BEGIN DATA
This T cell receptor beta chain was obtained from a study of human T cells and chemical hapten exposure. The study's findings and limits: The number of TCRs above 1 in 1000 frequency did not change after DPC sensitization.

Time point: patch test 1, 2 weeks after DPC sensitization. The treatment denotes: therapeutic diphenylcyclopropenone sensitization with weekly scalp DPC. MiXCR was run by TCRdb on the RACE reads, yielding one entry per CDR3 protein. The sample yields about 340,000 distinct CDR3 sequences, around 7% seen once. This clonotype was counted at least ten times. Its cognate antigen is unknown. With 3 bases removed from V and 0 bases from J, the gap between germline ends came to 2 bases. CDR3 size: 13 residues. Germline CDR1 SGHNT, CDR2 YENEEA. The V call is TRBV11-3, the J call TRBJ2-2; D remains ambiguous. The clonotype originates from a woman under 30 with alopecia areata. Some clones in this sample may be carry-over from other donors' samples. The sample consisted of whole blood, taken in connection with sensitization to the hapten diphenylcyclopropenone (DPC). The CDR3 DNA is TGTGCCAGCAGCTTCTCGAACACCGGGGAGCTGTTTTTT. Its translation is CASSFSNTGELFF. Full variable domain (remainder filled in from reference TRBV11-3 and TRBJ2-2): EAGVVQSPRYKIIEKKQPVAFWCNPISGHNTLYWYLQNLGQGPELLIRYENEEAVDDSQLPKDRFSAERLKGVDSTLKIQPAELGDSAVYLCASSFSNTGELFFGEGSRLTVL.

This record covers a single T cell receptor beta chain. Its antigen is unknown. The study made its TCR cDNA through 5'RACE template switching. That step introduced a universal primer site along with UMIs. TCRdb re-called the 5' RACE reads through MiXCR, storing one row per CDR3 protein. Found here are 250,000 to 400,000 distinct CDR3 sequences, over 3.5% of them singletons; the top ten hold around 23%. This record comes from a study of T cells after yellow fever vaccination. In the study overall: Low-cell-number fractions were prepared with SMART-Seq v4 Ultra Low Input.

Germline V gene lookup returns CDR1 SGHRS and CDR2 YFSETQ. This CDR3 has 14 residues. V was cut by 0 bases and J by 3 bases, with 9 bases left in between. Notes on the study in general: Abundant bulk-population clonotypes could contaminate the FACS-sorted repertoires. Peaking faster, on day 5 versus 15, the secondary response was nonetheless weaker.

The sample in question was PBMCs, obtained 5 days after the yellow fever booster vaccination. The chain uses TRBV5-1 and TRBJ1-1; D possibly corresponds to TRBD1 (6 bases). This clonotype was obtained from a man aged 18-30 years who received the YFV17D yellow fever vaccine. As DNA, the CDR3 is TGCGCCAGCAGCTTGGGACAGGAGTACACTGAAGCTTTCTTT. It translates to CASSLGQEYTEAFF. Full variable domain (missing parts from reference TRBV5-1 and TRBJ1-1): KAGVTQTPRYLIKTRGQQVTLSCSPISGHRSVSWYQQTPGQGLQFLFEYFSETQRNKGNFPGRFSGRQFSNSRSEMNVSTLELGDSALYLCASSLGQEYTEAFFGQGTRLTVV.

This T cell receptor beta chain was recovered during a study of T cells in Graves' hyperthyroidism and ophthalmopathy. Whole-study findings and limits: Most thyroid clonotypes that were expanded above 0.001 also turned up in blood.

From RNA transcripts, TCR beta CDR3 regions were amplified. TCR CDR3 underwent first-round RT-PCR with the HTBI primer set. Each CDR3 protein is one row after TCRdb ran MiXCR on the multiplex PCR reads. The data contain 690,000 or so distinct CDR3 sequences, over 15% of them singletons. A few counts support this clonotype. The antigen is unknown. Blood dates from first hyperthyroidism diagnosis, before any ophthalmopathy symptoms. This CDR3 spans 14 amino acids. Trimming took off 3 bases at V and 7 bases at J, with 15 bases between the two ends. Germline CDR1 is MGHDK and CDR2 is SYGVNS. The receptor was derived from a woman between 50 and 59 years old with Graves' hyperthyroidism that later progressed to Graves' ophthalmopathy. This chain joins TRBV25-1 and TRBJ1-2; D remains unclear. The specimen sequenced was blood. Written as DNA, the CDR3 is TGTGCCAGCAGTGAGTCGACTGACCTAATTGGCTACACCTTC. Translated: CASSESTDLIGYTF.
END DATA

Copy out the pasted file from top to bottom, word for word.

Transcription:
This T cell receptor beta chain was obtained from a study of human T cells and chemical hapten exposure. The study's findings and limits: The number of TCRs above 1 in 1000 frequency did not change after DPC sensitization.

Time point: patch test 1, 2 weeks after DPC sensitization. The treatment denotes: therapeutic diphenylcyclopropenone sensitization with weekly scalp DPC. MiXCR was run by TCRdb on the RACE reads, yielding one entry per CDR3 protein. The sample yields about 340,000 distinct CDR3 sequences, around 7% seen once. This clonotype was counted at least ten times. Its cognate antigen is unknown. With 3 bases removed from V and 0 bases from J, the gap between germline ends came to 2 bases. CDR3 size: 13 residues. Germline CDR1 SGHNT, CDR2 YENEEA. The V call is TRBV11-3, the J call TRBJ2-2; D remains ambiguous. The clonotype originates from a woman under 30 with alopecia areata. Some clones in this sample may be carry-over from other donors' samples. The sample consisted of whole blood, taken in connection with sensitization to the hapten diphenylcyclopropenone (DPC). The CDR3 DNA is TGTGCCAGCAGCTTCTCGAACACCGGGGAGCTGTTTTTT. Its translation is CASSFSNTGELFF. Full variable domain (remainder filled in from reference TRBV11-3 and TRBJ2-2): EAGVVQSPRYKIIEKKQPVAFWCNPISGHNTLYWYLQNLGQGPELLIRYENEEAVDDSQLPKDRFSAERLKGVDSTLKIQPAELGDSAVYLCASSFSNTGELFFGEGSRLTVL.

This record covers a single T cell receptor beta chain. Its antigen is unknown. The study made its TCR cDNA through 5'RACE template switching. That step introduced a universal primer site along with UMIs. TCRdb re-called the 5' RACE reads through MiXCR, storing one row per CDR3 protein. Found here are 250,000 to 400,000 distinct CDR3 sequences, over 3.5% of them singletons; the top ten hold around 23%. This record comes from a study of T cells after yellow fever vaccination. In the study overall: Low-cell-number fractions were prepared with SMART-Seq v4 Ultra Low Input.

Germline V gene lookup returns CDR1 SGHRS and CDR2 YFSETQ. This CDR3 has 14 residues. V was cut by 0 bases and J by 3 bases, with 9 bases left in between. Notes on the study in general: Abundant bulk-population clonotypes could contaminate the FACS-sorted repertoires. Peaking faster, on day 5 versus 15, the secondary response was nonetheless weaker.

The sample in question was PBMCs, obtained 5 days after the yellow fever booster vaccination. The chain uses TRBV5-1 and TRBJ1-1; D possibly corresponds to TRBD1 (6 bases). This clonotype was obtained from a man aged 18-30 years who received the YFV17D yellow fever vaccine. As DNA, the CDR3 is TGCGCCAGCAGCTTGGGACAGGAGTACACTGAAGCTTTCTTT. It translates to CASSLGQEYTEAFF. Full variable domain (missing parts from reference TRBV5-1 and TRBJ1-1): KAGVTQTPRYLIKTRGQQVTLSCSPISGHRSVSWYQQTPGQGLQFLFEYFSETQRNKGNFPGRFSGRQFSNSRSEMNVSTLELGDSALYLCASSLGQEYTEAFFGQGTRLTVV.

This T cell receptor beta chain was recovered during a study of T cells in Graves' hyperthyroidism and ophthalmopathy. Whole-study findings and limits: Most thyroid clonotypes that were expanded above 0.001 also turned up in blood.

From RNA transcripts, TCR beta CDR3 regions were amplified. TCR CDR3 underwent first-round RT-PCR with the HTBI primer set. Each CDR3 protein is one row after TCRdb ran MiXCR on the multiplex PCR reads. The data contain 690,000 or so distinct CDR3 sequences, over 15% of them singletons. A few counts support this clonotype. The antigen is unknown. Blood dates from first hyperthyroidism diagnosis, before any ophthalmopathy symptoms. This CDR3 spans 14 amino acids. Trimming took off 3 bases at V and 7 bases at J, with 15 bases between the two ends. Germline CDR1 is MGHDK and CDR2 is SYGVNS. The receptor was derived from a woman between 50 and 59 years old with Graves' hyperthyroidism that later progressed to Graves' ophthalmopathy. This chain joins TRBV25-1 and TRBJ1-2; D remains unclear. The specimen sequenced was blood. Written as DNA, the CDR3 is TGTGCCAGCAGTGAGTCGACTGACCTAATTGGCTACACCTTC. Translated: CASSESTDLIGYTF.